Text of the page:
Learn to Hunt
Report Your Harvest
Current Fishing Report
Taking Kids Fishing
Iowa's natural resources plates include the state bird and flower, pheasant, eagle, buck and a Brook trout. Support conservation in Iowa by buying a natural resource plate for your vehicle.
Natural Resource Plates
Experience Iowa's natural beauty and all the fun our state parks offer. Make your online reservation for state park cabins, camping sites, shelters and lodges.
Support conservation in Iowa by buying a natural resource plate for your vehicle.
Natural Resource Plates
Iowa DNR Customer Service
Mon - Fri, 8:00am - 4:30pm CST
Submit Online Inquiry
Information / Records Requests
Contact Information by County
The Chestnut Lamprey differs in appearance from the Silver Lamprey by several features. The dorsal fin is continuous without the double lobes. The mouth is a sucking disc, but the circumoral teeth are nearly all bicuspid, or two pointed. There are 51 to 54, usually more than 52, myomeres or segments in the body between the last gill slit and the anus. This lamprey reaches 8- to 13-inches long.
More rarely taken than the Silver Lamprey; reported in the Mississippi River throughout Iowa by the Upper Mississippi River Conservation Committee, but from no other location in the state.
Adult Chestnut Lamprey are parasitic and live largely by attaching themselves to fishes, sucking blood of the host fish.
State Records are not documented for non-game species.
Chestnut Lamprey are never taken by hook-and-line; they are of no importance to the anglers, except possibly as bait for other fish.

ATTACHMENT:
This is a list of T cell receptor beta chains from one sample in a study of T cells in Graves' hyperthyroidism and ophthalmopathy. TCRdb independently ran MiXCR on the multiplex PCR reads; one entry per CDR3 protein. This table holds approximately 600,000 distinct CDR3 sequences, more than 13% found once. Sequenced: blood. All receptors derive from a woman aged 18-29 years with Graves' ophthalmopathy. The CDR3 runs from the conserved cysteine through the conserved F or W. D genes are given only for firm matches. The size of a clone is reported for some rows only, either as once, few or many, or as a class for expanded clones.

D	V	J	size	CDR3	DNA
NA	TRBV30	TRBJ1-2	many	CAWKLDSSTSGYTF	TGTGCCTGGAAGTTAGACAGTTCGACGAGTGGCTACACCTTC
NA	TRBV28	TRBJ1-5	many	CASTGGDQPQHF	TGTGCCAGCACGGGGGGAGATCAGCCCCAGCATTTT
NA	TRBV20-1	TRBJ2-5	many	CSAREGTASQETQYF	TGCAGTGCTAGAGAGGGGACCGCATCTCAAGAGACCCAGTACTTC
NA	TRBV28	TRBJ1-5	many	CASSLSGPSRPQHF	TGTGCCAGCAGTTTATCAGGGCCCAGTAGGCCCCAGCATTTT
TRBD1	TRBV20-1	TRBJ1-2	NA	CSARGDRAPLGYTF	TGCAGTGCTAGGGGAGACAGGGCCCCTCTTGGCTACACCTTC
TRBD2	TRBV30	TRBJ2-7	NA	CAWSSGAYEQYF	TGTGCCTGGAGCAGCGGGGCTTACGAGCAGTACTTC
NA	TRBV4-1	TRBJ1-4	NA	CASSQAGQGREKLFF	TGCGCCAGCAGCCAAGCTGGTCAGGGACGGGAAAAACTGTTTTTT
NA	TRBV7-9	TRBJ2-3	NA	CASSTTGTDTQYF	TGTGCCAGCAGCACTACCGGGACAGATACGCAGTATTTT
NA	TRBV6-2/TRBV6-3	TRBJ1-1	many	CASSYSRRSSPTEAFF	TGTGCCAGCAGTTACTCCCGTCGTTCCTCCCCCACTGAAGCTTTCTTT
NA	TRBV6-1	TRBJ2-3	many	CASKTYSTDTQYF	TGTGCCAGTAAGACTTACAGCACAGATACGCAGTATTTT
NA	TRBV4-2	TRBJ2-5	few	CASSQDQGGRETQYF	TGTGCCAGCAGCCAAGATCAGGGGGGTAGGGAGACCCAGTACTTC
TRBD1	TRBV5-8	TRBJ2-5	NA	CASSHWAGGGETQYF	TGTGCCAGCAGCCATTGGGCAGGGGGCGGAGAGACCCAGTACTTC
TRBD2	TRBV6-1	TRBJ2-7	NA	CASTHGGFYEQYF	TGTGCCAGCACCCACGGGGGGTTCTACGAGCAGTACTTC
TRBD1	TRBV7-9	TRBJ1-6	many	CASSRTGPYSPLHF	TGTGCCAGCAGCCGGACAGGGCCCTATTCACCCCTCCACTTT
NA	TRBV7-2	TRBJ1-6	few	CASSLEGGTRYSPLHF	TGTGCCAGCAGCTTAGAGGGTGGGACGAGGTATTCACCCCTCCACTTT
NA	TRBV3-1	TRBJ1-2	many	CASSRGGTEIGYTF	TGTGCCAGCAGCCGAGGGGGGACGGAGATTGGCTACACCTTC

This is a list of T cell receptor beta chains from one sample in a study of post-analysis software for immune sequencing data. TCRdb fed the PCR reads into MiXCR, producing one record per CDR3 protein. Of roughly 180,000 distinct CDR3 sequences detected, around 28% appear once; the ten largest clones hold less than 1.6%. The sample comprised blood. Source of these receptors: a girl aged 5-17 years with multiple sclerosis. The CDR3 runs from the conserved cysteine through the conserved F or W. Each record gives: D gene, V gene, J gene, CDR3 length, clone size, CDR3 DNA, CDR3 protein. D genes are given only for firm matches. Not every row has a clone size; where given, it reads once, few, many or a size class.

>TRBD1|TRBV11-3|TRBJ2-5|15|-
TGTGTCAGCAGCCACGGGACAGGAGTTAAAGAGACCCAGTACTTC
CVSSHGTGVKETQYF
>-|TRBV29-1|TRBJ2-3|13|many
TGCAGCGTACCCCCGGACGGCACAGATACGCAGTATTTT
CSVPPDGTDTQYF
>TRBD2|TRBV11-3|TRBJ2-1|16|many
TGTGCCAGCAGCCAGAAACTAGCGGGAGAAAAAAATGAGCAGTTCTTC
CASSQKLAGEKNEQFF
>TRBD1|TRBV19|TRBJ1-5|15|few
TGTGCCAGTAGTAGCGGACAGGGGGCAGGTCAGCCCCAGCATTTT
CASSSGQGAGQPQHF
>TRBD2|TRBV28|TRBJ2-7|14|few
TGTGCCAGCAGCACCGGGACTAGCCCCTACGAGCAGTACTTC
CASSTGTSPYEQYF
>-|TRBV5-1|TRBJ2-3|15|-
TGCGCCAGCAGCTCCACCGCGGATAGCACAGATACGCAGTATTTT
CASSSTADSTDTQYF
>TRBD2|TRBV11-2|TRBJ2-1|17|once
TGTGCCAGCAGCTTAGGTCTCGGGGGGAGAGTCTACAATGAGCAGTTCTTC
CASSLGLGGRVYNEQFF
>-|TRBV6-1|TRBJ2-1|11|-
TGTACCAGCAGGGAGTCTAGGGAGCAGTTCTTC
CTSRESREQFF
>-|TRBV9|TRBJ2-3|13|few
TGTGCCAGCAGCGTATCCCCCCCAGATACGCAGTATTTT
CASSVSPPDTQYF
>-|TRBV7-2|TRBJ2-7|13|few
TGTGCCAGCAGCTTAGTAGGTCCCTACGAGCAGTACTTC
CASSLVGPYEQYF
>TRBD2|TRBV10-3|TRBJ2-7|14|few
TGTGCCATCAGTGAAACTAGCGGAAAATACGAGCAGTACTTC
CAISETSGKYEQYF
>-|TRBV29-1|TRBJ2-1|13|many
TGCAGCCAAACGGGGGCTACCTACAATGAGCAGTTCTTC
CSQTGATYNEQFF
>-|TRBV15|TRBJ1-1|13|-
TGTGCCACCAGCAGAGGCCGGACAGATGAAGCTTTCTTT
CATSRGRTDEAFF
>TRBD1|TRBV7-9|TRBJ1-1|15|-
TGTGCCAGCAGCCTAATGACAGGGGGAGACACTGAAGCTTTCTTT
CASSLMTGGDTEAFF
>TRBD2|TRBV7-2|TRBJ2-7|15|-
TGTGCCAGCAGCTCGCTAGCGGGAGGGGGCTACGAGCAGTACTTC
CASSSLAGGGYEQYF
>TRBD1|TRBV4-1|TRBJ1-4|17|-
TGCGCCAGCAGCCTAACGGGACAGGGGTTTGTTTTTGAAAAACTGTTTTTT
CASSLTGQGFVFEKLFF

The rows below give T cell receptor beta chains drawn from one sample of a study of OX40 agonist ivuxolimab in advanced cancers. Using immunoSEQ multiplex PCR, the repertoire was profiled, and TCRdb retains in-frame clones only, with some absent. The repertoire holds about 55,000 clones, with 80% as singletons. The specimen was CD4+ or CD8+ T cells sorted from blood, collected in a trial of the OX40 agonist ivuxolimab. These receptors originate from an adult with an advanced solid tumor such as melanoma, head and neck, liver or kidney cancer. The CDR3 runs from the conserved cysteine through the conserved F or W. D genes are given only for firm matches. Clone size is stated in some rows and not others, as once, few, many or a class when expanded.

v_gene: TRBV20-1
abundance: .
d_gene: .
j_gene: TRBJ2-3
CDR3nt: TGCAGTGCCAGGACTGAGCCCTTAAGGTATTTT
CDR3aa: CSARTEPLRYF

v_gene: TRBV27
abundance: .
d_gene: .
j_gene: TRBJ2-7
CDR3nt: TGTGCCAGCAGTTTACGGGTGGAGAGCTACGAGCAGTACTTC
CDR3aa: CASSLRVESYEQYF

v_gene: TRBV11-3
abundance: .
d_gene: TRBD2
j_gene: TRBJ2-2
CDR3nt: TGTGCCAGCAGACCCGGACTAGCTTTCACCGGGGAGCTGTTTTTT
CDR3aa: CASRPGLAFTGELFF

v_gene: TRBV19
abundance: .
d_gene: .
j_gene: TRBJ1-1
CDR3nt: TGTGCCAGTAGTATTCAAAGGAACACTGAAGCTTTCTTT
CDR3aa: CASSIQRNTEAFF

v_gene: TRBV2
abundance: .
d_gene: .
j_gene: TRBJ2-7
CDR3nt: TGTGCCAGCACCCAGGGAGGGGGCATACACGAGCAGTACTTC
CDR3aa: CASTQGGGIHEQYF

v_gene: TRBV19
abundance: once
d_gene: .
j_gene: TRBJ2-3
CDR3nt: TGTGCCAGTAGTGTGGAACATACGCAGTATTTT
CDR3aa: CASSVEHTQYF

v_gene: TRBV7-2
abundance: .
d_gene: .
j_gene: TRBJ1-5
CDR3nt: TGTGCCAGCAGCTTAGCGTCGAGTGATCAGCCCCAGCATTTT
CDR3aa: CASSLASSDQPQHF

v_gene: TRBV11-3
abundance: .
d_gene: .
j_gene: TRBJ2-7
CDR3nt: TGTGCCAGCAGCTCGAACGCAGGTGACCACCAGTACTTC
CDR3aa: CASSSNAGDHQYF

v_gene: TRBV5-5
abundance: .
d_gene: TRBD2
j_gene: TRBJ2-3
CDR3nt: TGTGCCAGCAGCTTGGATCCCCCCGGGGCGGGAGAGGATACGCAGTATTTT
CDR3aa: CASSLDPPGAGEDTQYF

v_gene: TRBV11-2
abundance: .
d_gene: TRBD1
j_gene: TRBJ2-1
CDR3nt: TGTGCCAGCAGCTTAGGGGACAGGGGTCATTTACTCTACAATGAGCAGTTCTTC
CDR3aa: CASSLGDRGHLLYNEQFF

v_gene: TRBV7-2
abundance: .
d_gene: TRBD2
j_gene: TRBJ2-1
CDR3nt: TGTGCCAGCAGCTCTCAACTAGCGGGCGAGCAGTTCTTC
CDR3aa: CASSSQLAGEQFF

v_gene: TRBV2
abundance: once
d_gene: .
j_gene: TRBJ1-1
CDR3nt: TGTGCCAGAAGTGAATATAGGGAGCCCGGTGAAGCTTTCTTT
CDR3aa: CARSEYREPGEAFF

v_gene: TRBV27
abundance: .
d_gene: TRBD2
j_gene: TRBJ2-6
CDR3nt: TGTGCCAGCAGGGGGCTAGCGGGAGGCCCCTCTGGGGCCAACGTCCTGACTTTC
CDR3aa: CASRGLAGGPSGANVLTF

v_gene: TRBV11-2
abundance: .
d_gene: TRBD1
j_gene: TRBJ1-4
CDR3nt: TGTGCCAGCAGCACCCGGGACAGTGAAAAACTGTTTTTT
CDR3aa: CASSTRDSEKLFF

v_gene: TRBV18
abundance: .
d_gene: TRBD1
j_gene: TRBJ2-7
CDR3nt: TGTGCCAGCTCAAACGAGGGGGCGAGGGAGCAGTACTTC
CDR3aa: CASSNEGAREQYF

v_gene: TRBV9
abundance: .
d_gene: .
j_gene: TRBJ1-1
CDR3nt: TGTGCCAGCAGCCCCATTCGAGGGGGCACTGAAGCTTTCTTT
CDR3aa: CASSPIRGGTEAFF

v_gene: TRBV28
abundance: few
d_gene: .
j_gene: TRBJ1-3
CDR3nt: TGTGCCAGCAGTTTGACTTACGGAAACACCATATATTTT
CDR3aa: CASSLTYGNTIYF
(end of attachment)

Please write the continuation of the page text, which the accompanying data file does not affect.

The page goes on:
The Chestnut Lamprey is a threatened species in Iowa (571 IAC 77.2(2) (2015)). It can be found throughout much of the Mississippi River. A single pre-1900 collection in the Des Moines River is the only occurrence of this lamprey from Iowa’s interior waters.
The Chestnut Lamprey moves among different habitats through its life cycle. Adults are common in large streams and reservoirs, where, as parasites, they can find an abundance of fish to feed on. Spawning adults can be found in medium creeks to large rivers, and larvae need clear streams with permanent flow, with stable bars of sand, silt, and organic matter.
The life history of the Chestnut Lamprey is similar to that of the Silver Lamprey. It usually spawn in the spring in small streams. Larvae need several years to reach the adult stage, at which time it returns to the larger streams and stays there until spawning the following spring. The parasitic stage of life continues for one year.
Recent stream sampling has not resulted in the discovery of any individual Chestnut Lampreys.
Harlan, J.R., E.B. Speaker, and J. Mayhew. 1987. Iowa fish and fishing. Iowa Conservation Commission, Des Moines, Iowa. 323pp.
Loan-Wilsey, A. K., C. L. Pierce, K. L. Kane, P. D. Brown and R. L. McNeely. 2005. The Iowa Aquatic Gap Analysis Project Final Report. Iowa Cooperative Fish and Wildlife Research Unit, Iowa State University, Ames.
Photo credit: Photo courtesy of William L. Pflieger, Missouri Department of Conservation